Early enteral tube feeding does not improve birth weight in women with hyperemesis gravidarum
Early enteral tube feeding neither increases birth weight nor improves secondary outcomes in women with hyperemesis gravidarum (HG), a recent study has found. Discomfort is accounted for the discontinuation of tube feeding, which suggests that it is poorly tolerated as an early routine treatment of HG.
A multicentre, open-label randomized controlled trial was conducted in 19 hospitals in the Netherlands. A total of 116 women hospitalized for HG between 5 and 20 weeks of gestation were randomly assigned to either enteral tube feeding (n=59) for ≥7 days in addition to standard care with intravenous rehydration and antiemetic treatment or to standard care alone (n=57).
Researchers encouraged all participants to continue tube feeding at home. A sample size of 120 women was expected based on power calculation. Analyses were performed according to the intention-to-treat principle.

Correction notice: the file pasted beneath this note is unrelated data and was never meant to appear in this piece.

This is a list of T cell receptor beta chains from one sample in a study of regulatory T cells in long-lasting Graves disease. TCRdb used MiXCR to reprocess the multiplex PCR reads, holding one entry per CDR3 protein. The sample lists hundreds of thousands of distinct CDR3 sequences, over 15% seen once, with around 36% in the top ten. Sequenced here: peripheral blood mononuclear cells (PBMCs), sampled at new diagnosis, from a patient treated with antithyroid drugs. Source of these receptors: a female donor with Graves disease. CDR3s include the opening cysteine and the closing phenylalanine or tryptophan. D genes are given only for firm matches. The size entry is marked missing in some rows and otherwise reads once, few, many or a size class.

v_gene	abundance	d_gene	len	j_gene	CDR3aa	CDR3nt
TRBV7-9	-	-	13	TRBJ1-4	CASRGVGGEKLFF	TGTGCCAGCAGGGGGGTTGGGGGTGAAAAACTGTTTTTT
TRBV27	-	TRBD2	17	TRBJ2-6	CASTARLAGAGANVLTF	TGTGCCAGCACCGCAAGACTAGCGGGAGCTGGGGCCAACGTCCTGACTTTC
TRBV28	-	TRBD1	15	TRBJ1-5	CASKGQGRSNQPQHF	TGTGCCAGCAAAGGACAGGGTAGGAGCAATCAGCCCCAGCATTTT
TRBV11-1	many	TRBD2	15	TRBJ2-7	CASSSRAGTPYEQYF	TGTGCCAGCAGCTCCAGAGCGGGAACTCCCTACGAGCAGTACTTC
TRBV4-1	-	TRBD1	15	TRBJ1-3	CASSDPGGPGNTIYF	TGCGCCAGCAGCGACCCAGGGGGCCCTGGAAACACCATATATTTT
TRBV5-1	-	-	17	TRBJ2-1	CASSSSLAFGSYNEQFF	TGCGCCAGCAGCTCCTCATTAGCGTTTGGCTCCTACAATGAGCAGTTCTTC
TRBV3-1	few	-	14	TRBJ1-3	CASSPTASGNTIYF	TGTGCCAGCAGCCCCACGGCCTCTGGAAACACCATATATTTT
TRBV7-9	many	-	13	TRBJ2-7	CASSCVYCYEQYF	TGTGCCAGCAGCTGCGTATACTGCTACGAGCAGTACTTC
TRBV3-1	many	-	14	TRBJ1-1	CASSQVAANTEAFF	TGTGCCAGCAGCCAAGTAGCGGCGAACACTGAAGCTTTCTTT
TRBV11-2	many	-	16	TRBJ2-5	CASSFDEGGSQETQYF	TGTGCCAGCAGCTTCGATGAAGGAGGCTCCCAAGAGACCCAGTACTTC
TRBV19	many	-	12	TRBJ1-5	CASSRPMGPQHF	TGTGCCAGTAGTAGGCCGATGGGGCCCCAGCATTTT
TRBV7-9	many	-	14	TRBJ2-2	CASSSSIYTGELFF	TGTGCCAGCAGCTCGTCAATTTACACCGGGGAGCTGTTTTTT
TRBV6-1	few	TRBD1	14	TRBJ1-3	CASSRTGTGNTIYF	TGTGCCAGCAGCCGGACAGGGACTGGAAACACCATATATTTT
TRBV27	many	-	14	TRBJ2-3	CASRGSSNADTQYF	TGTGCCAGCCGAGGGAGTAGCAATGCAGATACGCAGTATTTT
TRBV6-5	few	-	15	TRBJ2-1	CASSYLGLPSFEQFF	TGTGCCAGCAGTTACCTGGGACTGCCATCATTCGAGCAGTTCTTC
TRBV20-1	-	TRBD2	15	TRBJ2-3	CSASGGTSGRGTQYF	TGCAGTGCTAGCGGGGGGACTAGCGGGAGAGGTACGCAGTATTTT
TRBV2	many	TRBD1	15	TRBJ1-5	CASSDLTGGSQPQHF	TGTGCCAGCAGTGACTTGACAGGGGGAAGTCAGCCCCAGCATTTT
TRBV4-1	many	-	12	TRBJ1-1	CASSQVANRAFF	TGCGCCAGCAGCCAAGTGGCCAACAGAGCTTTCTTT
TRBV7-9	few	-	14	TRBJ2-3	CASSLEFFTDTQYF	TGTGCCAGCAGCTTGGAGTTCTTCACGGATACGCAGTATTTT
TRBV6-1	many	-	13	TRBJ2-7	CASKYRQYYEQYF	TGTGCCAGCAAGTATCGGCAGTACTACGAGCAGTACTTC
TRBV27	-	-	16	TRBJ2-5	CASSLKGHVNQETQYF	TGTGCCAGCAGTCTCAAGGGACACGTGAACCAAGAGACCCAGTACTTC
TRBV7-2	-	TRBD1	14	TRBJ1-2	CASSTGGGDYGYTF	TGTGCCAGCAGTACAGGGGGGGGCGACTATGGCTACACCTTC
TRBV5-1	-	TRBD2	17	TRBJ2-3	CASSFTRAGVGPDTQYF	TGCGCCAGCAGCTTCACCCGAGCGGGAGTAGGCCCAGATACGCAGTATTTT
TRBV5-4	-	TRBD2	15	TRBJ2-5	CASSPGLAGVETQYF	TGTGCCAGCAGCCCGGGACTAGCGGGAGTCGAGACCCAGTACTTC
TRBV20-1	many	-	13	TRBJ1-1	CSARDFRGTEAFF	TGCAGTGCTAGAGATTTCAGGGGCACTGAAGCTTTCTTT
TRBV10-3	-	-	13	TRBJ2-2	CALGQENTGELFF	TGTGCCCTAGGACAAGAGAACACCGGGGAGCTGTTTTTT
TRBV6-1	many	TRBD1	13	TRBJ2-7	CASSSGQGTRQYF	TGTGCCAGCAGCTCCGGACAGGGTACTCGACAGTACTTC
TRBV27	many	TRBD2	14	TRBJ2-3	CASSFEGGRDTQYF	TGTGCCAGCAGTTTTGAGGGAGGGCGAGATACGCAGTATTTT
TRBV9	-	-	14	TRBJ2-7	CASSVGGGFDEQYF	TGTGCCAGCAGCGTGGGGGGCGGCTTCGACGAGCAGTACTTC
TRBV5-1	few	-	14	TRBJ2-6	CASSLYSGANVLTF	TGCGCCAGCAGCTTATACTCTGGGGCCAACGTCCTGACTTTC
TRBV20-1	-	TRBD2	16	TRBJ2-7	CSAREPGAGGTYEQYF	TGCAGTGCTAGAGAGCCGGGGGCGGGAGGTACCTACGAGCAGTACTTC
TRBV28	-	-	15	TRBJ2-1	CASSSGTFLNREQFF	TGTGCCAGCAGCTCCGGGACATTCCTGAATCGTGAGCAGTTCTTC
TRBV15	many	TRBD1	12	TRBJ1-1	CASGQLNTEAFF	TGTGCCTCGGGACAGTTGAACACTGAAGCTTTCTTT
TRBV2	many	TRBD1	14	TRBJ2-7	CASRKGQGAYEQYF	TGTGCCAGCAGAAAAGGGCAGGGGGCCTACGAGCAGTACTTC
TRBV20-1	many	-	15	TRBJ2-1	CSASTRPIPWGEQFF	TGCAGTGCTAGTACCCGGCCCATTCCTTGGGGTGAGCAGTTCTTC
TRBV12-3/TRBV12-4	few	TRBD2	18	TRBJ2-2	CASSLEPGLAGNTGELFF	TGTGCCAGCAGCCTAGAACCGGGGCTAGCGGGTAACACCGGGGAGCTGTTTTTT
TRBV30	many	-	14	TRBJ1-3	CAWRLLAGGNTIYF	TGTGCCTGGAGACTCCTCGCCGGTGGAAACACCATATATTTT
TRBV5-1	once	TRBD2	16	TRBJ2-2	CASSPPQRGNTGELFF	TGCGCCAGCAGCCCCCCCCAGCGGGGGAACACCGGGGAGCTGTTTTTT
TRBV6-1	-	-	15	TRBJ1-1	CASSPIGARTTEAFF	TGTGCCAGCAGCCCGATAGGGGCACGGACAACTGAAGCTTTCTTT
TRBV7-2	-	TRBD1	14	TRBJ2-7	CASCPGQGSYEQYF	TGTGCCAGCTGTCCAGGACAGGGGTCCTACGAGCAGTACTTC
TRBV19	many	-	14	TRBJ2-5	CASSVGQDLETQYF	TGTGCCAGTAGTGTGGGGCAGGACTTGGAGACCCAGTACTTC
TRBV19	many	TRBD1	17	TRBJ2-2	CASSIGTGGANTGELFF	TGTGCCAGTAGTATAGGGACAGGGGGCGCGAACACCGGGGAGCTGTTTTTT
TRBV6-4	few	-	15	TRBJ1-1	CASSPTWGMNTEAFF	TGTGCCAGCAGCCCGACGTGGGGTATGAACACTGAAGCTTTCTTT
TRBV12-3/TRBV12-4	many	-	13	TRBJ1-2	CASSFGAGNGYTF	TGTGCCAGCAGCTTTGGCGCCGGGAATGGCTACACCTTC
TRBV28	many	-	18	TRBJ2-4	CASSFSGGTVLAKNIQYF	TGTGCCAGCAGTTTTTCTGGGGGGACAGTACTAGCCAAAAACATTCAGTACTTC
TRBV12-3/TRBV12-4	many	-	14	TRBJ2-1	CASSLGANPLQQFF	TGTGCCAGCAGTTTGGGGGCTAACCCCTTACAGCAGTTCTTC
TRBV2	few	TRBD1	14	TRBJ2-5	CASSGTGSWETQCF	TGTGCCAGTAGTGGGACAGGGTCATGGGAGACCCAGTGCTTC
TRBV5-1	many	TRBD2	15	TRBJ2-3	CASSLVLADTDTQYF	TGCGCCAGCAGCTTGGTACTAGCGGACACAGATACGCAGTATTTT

The enteral tube feeding group had a mean±SD birth weight of 3,160±770 g while the standard care group had 3,200±680 g (mean difference, ‒40 g; 95 percent CI, ‒230 to 310 g). Both groups also showed similar secondary outcomes, including maternal weight gain, duration of hospital stay, readmission rate, nausea and vomiting symptoms, decrease in quality of life, psychological distress, prematurity, and small-for-gestational-age.
Forty-seven percent (n=28) of women in the enteral tube feeding group were treated according to protocol. Enteral feeding was stopped within 7 days of placement in the remaining participants due to its adverse effects (34 Percent).
HG leads to dehydration, poor nutritional intake and weight loss, and is associated with adverse pregnancy outcomes such as low birth weight, according to researchers.